The Region

Economic Literacy Leads to Better Grasp of Public Policy Issues

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Gary H. Stern - President, 1985-2009

Published December 1, 2002  |  December 2002 issue

Editor's note: The following speech was given at the annual meeting of the Virginia Council on Economic Education, Richmond, Va., in late October.

Good evening. I am delighted to join you here in Richmond to participate in the Virginia Council on Economic Education's annual meeting. I have been involved in economic education for a long time now, both in Minnesota and at the national level, and I think the effort has, if anything, become increasingly urgent. In this vein, I am pleased that the Federal Reserve Bank of Richmond is hosting this event and that Kemper Baker of the Richmond Fed is the chairman-elect of your organization, and I am equally pleased to be able to publicly thank Buford Scott for his many significant contributions to economic education. As you may know, Buford and I serve together on the Board of the National Council on Economic Education.

This is the fourth opportunity I've had in the past year to address an annual meeting of a state council on economic education. While I genuinely welcome these opportunities, they present a challenge in that I do not want to take these occasions to simply repeat "the same old song." But that means I am obligated to reflect upon and to refine the content and the message I plan to deliver.

For this evening, I thought I would argue for the value of economic education by demonstrating that economics can provide insight into several interesting and somewhat controversial public policy issues. In particular, I will provide examples of economic analysis as it pertains to four such issues: transportation and congestion, affordable housing, the minimum wage and deposit insurance. In at least some cases, the rigor of economic analysis is missing from much of the public discussion of these issues, and hence the quality of the debate has suffered. At the same time, I readily acknowledge that considerations other than those of economics are relevant to the policy choices that might be made. Further, let me emphasize that the points made are not original; rather, they are part of the ongoing economic commentary on these topics. And let me also remind you that I am speaking only for myself, and not the Federal Reserve, on these issues.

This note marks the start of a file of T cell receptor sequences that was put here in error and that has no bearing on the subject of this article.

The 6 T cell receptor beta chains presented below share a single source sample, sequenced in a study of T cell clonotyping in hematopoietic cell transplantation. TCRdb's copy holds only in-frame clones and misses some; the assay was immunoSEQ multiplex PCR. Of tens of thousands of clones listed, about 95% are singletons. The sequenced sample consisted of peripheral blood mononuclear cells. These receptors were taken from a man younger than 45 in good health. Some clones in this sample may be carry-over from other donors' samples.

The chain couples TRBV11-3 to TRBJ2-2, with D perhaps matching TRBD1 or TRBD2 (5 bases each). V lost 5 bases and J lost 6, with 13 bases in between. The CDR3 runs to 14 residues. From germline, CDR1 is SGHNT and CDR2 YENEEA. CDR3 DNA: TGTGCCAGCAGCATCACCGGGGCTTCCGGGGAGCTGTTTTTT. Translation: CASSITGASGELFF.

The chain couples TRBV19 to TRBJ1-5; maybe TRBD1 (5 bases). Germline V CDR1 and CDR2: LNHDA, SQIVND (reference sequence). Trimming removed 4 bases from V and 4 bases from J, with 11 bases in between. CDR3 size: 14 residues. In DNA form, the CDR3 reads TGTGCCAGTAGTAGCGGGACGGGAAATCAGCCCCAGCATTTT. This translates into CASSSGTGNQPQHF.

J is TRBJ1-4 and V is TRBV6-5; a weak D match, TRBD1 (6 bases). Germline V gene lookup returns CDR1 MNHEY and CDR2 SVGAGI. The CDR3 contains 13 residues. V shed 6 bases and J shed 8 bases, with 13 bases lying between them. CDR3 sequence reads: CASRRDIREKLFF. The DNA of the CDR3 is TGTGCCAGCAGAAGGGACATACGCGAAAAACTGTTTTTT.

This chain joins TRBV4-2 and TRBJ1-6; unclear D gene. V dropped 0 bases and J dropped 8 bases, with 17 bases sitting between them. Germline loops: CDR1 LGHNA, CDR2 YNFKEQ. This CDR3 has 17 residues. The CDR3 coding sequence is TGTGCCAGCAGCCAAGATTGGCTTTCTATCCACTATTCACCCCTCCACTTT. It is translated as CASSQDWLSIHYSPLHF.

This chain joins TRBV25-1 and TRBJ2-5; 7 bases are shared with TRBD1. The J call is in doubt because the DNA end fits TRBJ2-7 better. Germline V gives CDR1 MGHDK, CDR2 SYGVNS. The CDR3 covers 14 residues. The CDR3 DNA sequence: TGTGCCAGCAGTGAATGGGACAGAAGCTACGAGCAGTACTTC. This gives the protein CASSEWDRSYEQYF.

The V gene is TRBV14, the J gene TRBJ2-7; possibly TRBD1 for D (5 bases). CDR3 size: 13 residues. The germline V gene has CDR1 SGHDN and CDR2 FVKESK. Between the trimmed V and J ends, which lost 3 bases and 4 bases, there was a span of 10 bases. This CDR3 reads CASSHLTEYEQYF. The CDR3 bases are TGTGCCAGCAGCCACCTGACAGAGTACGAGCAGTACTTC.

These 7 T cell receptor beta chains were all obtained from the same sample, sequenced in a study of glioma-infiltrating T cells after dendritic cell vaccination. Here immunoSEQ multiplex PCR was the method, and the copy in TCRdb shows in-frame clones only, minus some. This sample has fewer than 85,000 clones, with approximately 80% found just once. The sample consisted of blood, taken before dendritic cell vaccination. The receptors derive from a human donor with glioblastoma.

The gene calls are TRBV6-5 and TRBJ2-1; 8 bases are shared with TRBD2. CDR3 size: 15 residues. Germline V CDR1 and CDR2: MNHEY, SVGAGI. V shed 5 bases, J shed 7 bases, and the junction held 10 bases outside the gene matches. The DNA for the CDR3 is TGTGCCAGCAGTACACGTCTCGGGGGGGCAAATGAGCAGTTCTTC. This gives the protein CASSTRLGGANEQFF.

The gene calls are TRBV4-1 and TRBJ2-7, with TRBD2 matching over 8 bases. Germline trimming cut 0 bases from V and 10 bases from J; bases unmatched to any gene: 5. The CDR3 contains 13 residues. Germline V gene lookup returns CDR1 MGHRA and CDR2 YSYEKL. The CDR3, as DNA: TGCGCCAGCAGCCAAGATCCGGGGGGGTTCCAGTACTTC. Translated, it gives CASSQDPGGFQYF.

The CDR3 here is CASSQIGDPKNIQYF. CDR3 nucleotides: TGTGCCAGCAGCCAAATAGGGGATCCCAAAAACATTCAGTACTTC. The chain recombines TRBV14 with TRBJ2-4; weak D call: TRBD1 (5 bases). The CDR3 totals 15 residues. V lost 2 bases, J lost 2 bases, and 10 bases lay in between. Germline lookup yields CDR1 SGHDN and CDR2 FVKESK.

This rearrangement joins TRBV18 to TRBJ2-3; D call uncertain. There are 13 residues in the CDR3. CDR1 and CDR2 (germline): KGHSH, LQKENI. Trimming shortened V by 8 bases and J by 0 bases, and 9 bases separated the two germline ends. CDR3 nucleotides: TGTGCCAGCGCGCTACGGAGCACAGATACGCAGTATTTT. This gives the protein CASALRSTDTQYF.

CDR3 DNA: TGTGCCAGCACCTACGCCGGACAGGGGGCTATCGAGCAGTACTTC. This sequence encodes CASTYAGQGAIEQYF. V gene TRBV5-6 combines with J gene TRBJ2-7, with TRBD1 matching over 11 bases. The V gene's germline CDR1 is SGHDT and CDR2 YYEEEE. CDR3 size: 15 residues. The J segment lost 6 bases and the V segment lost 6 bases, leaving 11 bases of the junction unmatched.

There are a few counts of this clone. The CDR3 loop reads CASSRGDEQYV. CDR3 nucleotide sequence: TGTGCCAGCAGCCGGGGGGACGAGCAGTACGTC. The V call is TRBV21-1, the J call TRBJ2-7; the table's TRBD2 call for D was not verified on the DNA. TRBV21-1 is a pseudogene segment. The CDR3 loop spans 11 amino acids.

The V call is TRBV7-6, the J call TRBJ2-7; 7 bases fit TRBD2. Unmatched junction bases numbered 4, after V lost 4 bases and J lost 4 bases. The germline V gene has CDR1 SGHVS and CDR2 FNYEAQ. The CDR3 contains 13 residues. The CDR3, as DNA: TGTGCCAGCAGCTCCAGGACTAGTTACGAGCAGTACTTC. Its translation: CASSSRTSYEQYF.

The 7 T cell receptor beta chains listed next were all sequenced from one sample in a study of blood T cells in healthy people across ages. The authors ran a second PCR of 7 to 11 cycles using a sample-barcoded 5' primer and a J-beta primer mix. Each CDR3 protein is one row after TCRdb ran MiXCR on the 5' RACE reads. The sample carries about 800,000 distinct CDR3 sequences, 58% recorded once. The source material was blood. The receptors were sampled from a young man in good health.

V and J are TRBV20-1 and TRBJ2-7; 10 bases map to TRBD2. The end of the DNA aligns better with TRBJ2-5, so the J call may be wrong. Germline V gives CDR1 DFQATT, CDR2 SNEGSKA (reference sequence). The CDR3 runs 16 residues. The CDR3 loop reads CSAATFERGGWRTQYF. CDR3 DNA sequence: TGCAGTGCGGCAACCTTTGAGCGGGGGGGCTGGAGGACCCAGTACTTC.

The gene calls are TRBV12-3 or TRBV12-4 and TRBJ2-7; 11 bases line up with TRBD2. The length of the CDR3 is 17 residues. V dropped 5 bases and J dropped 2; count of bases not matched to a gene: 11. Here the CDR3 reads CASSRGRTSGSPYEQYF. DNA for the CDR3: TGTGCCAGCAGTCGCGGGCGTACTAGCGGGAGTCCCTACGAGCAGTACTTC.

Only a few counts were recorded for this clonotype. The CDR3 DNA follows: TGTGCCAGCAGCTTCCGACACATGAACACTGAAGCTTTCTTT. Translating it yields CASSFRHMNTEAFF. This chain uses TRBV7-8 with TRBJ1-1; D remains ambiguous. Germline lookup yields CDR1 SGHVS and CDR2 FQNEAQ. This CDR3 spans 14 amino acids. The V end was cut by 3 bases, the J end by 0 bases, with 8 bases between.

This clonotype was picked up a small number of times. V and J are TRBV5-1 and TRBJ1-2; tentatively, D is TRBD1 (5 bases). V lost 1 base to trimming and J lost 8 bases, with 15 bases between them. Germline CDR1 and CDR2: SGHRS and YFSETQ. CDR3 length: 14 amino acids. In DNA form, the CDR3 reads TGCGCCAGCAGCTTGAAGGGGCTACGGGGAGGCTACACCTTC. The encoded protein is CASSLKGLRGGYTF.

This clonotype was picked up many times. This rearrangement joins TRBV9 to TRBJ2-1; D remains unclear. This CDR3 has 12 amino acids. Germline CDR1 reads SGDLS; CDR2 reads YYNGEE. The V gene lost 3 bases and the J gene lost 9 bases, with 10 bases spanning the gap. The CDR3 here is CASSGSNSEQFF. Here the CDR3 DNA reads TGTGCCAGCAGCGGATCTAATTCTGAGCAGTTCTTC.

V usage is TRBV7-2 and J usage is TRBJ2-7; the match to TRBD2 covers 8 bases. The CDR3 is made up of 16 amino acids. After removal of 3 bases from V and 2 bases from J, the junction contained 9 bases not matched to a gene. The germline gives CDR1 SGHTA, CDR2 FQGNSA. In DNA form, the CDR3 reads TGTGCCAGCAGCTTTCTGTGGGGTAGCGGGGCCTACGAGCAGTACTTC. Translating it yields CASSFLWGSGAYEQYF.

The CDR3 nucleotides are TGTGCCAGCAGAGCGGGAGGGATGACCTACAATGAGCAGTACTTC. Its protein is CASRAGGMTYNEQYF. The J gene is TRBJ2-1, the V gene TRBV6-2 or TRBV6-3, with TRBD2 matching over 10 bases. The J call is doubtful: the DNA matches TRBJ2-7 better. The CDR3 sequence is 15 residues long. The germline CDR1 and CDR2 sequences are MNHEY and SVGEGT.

The launching pad for these thoughts is a comment by Bob Solow, a Nobel Prize winner in economics and a professor emeritus at the Massachusetts Institute of Technology, in an interview in the [September] issue of our Region magazine. Paraphrasing, Solow said that conveying economic ideas clearly is a very difficult thing to do, and yet it is essential that we succeed because too much of what passes for debate on policies is nearly incoherent. Certainly, citizens better steeped in the principles of economics would be able both to understand and to contribute to discussion about policy at a higher level, and consequently we should expect better policies over time as a result.

As indicated, I am going to discuss several issues for illustrative purposes, and since there is no one obvious place to begin, let me arbitrarily start with transportation. An issue in many large cities today is congestion—specifically, a level of automobile traffic that has lengthened commuting times and heightened inconvenience for many. One response to this problem, implemented in numerous locations, has been special lanes for high occupancy vehicles (HOV), that is, cars with two or more travelers. Unfortunately, such lanes are generally underutilized and have done little to relieve congestion.